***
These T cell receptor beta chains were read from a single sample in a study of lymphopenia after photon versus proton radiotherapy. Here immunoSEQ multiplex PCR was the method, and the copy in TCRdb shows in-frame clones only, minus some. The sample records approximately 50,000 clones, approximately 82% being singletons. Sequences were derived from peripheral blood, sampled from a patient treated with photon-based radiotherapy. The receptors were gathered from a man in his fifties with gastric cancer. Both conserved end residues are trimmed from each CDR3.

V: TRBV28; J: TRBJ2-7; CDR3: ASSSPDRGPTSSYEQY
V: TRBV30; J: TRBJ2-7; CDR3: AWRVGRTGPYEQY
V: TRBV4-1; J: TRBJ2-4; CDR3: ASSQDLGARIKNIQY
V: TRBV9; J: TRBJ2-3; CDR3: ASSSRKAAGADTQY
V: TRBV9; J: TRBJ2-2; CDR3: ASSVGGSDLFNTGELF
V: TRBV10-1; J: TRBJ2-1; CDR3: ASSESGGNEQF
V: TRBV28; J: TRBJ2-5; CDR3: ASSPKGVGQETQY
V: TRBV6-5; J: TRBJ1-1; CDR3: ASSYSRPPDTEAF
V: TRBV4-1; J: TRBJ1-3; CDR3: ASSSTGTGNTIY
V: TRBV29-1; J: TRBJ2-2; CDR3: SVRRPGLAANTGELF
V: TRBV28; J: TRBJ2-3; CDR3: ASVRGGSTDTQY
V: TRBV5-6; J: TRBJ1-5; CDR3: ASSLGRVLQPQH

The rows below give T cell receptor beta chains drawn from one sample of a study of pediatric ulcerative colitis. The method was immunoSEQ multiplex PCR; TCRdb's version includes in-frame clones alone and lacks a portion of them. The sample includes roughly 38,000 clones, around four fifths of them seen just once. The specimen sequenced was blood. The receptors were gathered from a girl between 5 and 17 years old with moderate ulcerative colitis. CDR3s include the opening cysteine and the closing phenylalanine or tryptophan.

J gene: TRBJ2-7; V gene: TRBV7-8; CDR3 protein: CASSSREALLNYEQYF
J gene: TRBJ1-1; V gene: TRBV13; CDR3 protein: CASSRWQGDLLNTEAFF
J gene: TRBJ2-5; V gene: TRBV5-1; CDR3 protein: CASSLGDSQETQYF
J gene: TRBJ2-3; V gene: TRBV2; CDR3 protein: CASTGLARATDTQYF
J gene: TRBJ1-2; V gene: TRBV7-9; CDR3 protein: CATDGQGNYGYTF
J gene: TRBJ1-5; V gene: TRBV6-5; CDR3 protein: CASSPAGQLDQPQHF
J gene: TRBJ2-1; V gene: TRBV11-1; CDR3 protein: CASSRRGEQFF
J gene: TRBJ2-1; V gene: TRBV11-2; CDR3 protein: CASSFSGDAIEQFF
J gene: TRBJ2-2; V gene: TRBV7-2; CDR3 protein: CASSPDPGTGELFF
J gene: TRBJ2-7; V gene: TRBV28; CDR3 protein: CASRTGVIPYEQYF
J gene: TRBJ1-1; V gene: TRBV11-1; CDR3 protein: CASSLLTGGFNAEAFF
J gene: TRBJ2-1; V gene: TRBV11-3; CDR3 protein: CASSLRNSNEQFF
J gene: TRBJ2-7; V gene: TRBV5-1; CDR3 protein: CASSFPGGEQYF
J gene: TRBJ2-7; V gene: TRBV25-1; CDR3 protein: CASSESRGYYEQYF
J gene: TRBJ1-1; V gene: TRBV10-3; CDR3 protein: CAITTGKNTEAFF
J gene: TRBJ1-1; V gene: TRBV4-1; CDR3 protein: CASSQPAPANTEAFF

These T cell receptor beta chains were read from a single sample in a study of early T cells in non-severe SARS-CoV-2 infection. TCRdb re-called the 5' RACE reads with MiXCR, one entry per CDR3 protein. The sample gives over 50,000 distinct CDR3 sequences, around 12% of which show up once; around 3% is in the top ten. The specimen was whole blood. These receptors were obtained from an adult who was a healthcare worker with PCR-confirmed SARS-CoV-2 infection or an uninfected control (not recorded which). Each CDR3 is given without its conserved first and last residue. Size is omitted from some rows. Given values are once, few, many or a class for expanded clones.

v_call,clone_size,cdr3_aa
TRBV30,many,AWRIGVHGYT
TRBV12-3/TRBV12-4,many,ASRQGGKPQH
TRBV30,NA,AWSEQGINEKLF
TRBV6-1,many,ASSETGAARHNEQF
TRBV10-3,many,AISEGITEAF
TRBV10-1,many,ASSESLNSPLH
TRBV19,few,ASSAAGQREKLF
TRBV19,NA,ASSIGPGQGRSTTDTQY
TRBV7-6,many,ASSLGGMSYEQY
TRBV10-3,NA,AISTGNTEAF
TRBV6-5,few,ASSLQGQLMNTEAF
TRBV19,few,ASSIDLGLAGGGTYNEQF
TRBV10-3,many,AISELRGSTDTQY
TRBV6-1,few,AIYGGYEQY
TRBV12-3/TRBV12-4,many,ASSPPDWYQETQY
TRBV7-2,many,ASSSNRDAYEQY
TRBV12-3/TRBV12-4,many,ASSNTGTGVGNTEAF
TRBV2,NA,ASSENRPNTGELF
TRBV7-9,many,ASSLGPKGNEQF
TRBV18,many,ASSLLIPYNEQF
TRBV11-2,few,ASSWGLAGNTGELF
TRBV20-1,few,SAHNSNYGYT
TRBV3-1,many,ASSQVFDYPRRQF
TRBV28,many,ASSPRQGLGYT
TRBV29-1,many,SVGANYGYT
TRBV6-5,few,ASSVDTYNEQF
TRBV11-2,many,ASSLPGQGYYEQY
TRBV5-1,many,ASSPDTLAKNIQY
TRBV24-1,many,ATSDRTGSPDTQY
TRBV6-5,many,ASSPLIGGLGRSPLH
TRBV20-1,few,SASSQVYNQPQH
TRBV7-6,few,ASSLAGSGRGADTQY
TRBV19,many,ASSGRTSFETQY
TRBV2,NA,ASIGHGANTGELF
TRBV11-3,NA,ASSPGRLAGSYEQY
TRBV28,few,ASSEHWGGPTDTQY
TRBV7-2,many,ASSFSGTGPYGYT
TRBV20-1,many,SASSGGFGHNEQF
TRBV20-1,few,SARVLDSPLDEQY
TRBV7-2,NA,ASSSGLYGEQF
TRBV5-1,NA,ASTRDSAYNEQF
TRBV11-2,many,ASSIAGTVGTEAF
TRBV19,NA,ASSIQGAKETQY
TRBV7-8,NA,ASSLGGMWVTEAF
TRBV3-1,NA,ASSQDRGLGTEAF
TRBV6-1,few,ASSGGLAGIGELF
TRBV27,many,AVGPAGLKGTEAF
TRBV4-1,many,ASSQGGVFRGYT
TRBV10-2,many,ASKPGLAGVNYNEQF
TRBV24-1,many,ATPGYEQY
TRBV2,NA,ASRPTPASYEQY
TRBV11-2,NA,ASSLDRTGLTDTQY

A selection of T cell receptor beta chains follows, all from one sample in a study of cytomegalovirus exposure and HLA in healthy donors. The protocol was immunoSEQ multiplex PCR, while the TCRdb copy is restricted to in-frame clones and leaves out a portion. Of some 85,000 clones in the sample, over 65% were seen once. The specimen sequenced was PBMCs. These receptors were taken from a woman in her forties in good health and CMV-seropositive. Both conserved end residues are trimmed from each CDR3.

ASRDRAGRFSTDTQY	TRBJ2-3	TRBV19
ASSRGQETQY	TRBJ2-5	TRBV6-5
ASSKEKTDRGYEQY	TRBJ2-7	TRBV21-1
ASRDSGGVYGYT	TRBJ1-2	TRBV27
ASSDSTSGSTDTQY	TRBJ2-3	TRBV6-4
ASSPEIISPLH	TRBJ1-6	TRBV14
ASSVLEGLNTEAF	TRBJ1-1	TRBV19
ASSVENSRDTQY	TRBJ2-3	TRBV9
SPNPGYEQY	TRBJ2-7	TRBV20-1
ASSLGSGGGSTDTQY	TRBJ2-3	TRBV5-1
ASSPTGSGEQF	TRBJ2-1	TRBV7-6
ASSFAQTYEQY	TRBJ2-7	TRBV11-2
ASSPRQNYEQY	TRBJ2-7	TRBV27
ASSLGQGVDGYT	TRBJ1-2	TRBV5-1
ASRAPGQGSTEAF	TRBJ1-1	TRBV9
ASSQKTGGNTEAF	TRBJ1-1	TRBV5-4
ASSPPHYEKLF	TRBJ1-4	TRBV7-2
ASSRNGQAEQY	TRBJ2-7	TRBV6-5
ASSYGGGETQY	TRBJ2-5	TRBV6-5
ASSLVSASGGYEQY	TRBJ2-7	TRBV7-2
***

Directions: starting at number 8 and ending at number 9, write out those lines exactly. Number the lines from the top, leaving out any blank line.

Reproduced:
V: TRBV28; J: TRBJ2-5; CDR3: ASSPKGVGQETQY
V: TRBV6-5; J: TRBJ1-1; CDR3: ASSYSRPPDTEAF